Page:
April 14, 2024

Obligate Law

Professional Law Makers

The Step By Step of Making A Health-Related Negligence Claim Revealed

2 min read
The Step By Step of Making A Health-Related Negligence Claim Revealed

In comparison with other types of accident claim, the process of making a medical negligence claim is not that clear. This is because other types, such as road accident claims are simpler and more quickly resolved.

There are many errors which can constitute medical negligence such as delayed or incorrect diagnosis, inadequate carrying out of a treatment or prescribing the wrong medication. Remember though that medical negligence claims are not the best route for everyone because they are renowned for their complexity and can be stressful for victims of injury.

For many victims of injury due to clinical negligence, the most important thing is to obtain an apology and an explanation as well as a promise that the same errors won’t befall other patients in the future. Therefore, there first step can often be simple making an informal complaint to the healthcare professional involved. If doing so does not resolve your issues then move on and make a formal complaint using the NHS complaints procedure. Formal complaints are investigated by the hospital and you should receive a response within 25 working days. However, you must make a complaint within six months of the error about which you are complaining, or within six months of you becoming aware of it if it was not immediately obvious.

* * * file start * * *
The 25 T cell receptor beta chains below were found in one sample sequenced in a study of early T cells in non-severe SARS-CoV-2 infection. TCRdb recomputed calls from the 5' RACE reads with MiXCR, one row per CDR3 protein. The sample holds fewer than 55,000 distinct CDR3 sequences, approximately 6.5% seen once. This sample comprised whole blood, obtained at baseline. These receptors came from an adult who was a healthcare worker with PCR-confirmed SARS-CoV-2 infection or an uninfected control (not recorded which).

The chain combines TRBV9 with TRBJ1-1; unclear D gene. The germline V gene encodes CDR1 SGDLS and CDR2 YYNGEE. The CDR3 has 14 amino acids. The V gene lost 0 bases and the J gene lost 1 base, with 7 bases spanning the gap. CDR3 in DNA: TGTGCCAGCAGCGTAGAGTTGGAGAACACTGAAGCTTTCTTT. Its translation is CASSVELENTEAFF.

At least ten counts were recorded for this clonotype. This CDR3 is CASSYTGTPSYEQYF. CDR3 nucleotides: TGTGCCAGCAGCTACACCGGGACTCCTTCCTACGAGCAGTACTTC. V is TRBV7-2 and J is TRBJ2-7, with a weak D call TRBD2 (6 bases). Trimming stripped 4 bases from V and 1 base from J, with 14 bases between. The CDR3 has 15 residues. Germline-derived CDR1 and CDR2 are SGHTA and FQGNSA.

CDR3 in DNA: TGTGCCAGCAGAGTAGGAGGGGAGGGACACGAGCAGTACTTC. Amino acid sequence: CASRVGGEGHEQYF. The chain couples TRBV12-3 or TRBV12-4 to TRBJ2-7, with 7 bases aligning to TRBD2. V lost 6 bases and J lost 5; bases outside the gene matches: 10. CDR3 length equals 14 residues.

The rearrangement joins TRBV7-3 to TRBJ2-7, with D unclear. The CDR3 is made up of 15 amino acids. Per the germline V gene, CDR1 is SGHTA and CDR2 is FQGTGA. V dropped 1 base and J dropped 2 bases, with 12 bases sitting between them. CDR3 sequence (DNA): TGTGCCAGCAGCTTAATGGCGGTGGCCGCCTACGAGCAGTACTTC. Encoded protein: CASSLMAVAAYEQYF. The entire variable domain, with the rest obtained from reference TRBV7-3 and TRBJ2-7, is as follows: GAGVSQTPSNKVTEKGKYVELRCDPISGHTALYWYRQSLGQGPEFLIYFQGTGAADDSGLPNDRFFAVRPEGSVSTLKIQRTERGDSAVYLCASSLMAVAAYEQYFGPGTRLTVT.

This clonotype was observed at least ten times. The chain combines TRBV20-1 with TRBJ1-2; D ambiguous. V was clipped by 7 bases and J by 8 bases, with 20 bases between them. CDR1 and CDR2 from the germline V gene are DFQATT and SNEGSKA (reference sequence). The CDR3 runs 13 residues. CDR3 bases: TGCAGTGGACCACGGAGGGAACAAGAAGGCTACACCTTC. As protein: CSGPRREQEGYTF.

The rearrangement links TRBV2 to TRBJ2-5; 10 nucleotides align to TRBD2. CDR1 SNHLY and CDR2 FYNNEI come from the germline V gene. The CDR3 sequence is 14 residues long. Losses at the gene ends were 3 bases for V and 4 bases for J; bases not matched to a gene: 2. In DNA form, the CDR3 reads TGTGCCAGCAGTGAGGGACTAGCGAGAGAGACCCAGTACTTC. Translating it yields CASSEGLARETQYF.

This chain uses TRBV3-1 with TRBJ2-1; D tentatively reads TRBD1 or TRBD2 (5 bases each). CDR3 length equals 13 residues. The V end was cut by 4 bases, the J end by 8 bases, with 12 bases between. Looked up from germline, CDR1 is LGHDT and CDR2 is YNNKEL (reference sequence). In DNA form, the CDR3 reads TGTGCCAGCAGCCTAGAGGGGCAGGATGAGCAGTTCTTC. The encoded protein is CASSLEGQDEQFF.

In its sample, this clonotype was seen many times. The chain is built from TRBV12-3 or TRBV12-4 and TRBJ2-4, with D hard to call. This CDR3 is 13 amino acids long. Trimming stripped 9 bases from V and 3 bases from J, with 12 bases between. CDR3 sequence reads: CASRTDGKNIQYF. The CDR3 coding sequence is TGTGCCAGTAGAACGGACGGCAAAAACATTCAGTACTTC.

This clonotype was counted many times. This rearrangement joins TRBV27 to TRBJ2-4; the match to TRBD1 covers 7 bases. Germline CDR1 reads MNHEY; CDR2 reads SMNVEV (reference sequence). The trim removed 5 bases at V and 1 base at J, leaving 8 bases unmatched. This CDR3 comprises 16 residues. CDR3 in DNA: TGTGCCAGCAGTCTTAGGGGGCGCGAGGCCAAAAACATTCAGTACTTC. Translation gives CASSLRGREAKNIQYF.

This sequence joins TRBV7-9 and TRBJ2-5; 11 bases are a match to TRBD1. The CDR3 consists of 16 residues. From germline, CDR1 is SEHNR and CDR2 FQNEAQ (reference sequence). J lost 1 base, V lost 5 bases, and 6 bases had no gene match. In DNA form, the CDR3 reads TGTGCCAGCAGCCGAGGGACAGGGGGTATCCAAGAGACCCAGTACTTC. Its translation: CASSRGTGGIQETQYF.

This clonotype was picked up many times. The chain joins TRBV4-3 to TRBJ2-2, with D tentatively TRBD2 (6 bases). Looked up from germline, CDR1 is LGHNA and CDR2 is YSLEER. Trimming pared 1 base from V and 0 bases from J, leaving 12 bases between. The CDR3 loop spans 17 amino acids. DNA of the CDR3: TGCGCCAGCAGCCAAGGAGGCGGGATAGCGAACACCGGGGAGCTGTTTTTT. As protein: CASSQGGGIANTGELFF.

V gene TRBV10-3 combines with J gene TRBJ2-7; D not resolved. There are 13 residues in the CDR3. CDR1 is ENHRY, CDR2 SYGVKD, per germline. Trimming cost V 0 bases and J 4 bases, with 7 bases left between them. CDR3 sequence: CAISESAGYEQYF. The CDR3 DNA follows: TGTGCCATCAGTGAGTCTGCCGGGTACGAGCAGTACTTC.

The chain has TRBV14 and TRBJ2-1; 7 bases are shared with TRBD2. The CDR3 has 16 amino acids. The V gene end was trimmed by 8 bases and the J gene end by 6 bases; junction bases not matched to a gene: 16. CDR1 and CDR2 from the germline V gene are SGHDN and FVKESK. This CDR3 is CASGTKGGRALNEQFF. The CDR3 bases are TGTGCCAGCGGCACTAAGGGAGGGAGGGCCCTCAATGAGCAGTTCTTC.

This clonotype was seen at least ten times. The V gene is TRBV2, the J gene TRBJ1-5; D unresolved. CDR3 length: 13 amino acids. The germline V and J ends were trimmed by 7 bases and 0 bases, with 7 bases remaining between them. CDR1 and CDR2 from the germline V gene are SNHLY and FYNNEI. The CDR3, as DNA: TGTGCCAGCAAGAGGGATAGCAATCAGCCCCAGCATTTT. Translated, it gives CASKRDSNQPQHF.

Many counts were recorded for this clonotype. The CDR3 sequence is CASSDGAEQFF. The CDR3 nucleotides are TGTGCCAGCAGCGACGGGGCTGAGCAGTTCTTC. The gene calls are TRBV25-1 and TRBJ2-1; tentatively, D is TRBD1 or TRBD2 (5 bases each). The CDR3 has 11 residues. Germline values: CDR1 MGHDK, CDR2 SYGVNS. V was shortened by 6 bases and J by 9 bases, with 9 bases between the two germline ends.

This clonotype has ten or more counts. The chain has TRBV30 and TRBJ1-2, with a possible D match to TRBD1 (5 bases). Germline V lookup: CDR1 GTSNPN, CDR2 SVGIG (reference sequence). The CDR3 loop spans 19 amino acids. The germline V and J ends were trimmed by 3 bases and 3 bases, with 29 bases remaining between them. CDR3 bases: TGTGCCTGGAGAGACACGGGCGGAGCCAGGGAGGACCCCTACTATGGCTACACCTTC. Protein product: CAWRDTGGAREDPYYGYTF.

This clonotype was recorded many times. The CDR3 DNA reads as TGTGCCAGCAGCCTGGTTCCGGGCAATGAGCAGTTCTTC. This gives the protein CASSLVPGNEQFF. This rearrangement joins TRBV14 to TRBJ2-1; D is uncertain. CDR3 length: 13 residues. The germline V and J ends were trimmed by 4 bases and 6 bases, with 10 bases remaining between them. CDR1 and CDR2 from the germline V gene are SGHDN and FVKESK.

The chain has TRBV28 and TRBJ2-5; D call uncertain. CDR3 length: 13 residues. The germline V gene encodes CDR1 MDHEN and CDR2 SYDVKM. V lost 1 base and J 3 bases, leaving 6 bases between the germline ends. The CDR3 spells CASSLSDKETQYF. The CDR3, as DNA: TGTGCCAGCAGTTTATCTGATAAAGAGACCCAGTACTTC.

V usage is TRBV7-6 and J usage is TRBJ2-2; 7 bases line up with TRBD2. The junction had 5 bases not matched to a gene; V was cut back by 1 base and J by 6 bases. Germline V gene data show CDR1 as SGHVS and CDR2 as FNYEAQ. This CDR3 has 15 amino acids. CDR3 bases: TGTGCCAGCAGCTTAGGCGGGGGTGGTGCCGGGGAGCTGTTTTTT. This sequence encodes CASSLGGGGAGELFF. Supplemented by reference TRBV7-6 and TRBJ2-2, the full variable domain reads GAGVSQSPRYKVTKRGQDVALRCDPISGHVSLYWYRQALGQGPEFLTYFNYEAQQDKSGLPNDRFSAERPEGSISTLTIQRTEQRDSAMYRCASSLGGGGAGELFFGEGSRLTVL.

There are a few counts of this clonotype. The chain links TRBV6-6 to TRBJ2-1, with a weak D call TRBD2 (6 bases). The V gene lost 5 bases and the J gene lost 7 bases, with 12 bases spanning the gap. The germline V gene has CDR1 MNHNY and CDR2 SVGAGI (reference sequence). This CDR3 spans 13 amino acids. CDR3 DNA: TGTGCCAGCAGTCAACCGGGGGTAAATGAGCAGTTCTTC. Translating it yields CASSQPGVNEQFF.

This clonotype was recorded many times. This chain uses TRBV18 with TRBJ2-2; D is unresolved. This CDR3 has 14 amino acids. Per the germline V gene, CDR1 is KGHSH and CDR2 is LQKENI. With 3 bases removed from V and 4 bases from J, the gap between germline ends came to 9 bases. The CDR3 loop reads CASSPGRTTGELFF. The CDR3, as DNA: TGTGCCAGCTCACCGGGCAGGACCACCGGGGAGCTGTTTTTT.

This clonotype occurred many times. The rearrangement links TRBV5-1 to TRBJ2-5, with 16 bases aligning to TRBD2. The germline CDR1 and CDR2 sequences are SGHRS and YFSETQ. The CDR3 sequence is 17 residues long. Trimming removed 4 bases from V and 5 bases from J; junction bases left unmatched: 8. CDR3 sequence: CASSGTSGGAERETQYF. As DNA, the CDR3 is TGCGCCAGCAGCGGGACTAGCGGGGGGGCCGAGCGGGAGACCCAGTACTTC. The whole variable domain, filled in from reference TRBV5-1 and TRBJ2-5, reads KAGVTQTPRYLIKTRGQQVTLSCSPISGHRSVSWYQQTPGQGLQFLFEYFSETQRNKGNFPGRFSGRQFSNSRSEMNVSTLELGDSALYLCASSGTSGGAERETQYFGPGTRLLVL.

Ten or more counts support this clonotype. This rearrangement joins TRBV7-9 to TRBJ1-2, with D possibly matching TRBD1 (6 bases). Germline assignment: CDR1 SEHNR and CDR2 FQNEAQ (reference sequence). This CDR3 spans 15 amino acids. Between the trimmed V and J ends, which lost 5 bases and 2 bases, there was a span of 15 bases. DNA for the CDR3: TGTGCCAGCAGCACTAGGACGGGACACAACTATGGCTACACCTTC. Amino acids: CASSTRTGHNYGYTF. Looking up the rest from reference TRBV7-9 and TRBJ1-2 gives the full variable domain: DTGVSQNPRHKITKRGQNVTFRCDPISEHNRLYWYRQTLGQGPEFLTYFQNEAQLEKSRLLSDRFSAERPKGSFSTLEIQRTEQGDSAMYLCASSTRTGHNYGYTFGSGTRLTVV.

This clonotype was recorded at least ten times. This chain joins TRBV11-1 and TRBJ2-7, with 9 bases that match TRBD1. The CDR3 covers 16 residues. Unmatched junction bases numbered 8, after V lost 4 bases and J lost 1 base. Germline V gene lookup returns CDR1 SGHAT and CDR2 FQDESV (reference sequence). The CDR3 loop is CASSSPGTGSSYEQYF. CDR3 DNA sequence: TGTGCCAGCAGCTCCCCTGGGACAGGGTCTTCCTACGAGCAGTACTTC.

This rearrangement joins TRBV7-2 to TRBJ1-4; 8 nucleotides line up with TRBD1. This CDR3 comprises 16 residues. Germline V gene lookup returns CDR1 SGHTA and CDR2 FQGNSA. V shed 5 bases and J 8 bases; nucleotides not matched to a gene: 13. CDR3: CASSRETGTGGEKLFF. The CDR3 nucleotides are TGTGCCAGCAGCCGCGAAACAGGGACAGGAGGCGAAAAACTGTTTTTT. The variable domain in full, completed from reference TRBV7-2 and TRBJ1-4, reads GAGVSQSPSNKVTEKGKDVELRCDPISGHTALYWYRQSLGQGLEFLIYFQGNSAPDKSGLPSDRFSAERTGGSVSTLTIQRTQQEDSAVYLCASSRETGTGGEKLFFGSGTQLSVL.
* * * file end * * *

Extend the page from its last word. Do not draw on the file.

Should a formal complaint fail to give you the answers you need then you can approach the Healthcare Commission followed by the Healthcare Ombudsman.

After all of these options, if you are still dissatisfied then you should approach a solicitor. This area of law is complicated so be sure to choose an experienced solicitor. Your solicitor will need a copy of your medical records. Although you may have to pay a small amount for the records, you are entitled to a copy by law.

The solicitor will enlist an independent medical expert to review the records and report back on whether there are grounds to make a claim. If there are grounds for a claim then the solicitor will begin by writing a letter of claim to the doctor or hospital concerned. The doctor or hospital then has three months to write back, accepting or denying liability, with reasons.

Your solicitor will start legal action on your behalf if liability is denied. This can seem very daunting and traumatic but only a small percentage of cases ever go to trial. Most are settled out of court. Nevertheless, it is not unlikely that your claim will take years to be settled.

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